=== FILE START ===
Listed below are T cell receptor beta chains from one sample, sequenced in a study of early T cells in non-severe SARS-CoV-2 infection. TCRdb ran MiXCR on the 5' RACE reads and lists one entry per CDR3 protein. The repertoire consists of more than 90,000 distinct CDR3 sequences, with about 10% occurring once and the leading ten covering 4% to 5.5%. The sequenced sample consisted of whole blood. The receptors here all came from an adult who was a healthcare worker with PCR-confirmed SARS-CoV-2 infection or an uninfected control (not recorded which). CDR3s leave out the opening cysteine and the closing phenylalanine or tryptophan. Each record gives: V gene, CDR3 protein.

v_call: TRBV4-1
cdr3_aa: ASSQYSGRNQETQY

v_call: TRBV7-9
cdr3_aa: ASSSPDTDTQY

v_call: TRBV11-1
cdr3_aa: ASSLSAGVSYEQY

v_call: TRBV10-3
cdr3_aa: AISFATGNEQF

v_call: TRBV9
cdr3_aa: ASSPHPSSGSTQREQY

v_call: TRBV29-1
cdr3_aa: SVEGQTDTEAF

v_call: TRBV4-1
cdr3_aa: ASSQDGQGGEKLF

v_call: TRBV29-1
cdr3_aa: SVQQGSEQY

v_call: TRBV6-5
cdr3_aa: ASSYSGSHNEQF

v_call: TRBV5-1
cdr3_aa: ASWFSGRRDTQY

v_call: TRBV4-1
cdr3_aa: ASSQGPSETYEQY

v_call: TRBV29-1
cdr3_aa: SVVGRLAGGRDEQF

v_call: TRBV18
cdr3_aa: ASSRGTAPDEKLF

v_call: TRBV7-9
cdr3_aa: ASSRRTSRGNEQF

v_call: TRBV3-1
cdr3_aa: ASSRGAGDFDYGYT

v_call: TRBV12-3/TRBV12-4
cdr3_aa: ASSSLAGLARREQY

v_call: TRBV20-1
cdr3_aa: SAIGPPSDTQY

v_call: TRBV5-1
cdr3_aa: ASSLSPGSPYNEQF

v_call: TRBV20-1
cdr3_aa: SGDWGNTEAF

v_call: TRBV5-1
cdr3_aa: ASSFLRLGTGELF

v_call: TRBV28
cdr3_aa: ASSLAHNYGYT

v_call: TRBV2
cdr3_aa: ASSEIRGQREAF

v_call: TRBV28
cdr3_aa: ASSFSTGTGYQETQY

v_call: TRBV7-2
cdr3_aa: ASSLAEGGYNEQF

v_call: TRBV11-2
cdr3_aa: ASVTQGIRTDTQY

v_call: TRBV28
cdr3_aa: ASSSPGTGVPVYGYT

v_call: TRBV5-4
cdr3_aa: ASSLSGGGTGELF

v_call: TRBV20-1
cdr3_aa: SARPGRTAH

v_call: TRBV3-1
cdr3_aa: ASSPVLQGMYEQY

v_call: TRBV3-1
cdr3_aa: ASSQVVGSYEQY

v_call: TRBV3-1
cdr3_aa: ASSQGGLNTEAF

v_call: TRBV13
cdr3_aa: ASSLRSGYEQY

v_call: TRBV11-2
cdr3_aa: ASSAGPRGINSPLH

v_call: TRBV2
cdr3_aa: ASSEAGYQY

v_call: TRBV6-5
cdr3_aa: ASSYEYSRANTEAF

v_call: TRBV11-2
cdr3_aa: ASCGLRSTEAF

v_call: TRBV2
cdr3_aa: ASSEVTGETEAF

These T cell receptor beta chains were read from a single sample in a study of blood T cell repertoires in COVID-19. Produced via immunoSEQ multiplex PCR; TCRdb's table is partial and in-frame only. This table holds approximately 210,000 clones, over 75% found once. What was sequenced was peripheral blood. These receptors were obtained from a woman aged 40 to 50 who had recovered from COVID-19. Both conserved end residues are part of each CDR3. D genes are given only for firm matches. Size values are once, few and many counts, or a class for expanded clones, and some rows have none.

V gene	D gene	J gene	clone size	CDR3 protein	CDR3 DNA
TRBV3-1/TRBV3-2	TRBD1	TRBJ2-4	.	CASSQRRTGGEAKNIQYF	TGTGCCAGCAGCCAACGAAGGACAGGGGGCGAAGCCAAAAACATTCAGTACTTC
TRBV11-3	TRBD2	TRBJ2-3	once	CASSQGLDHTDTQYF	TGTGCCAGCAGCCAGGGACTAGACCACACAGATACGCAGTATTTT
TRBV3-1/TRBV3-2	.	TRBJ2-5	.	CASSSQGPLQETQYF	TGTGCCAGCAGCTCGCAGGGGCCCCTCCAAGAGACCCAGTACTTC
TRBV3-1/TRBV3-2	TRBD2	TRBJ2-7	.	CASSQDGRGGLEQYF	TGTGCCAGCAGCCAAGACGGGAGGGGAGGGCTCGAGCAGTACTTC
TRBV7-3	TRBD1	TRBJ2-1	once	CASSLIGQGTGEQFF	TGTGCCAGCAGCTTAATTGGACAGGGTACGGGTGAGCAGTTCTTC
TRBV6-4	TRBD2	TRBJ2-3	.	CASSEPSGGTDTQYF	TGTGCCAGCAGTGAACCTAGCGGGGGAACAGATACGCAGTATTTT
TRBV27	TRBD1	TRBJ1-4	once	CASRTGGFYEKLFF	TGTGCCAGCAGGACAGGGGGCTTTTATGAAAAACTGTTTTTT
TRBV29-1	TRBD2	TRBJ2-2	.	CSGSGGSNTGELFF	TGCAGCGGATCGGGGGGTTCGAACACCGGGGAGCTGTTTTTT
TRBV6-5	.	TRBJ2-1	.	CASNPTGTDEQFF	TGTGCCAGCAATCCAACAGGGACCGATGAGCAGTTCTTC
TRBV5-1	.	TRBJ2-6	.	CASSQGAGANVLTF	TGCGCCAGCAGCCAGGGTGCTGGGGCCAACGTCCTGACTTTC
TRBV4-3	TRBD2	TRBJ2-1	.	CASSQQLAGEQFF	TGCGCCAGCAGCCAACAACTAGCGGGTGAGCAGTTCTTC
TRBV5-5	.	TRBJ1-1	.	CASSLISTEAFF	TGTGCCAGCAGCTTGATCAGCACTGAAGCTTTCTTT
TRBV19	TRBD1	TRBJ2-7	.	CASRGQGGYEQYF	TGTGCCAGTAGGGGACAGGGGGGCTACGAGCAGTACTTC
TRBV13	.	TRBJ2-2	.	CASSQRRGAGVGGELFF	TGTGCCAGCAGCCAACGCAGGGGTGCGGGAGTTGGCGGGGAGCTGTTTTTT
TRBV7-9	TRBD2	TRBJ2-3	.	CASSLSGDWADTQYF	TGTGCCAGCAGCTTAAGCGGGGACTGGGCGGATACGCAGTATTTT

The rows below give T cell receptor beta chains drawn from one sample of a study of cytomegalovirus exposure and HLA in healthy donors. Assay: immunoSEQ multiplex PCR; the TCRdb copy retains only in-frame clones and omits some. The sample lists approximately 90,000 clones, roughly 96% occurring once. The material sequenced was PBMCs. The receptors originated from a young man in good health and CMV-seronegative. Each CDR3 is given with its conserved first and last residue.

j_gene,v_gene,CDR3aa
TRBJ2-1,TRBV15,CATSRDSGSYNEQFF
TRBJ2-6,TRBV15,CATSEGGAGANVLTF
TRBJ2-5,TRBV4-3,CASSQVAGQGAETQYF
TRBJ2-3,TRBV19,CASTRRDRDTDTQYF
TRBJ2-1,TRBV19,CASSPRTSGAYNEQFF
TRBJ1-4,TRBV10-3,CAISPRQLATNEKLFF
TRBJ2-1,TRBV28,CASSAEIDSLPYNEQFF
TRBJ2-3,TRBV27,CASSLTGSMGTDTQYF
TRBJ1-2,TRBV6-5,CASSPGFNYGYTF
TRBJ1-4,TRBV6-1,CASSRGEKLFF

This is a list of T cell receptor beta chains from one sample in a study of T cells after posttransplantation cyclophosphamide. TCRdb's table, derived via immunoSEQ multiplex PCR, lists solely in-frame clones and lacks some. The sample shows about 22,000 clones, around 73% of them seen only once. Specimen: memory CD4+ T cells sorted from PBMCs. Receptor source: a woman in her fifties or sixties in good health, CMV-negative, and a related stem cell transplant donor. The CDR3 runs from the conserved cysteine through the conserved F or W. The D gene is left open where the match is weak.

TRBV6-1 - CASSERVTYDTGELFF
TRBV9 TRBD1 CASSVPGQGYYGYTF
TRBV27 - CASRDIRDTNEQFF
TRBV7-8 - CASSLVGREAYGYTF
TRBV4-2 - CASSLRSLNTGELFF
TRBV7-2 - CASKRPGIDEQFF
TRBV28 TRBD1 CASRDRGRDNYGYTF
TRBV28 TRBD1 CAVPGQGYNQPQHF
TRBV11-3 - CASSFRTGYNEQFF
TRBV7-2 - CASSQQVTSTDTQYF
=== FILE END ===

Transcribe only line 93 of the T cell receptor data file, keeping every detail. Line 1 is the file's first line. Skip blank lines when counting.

The rows below give T cell receptor beta chains drawn from one sample of a study of cytomegalovirus exposure and HLA in healthy donors. Assay: immunoSEQ multiplex PCR; the TCRdb copy retains only in-frame clones and omits some. The sample lists approximately 90,000 clones, roughly 96% occurring once. The material sequenced was PBMCs. The receptors originated from a young man in good health and CMV-seronegative. Each CDR3 is given with its conserved first and last residue.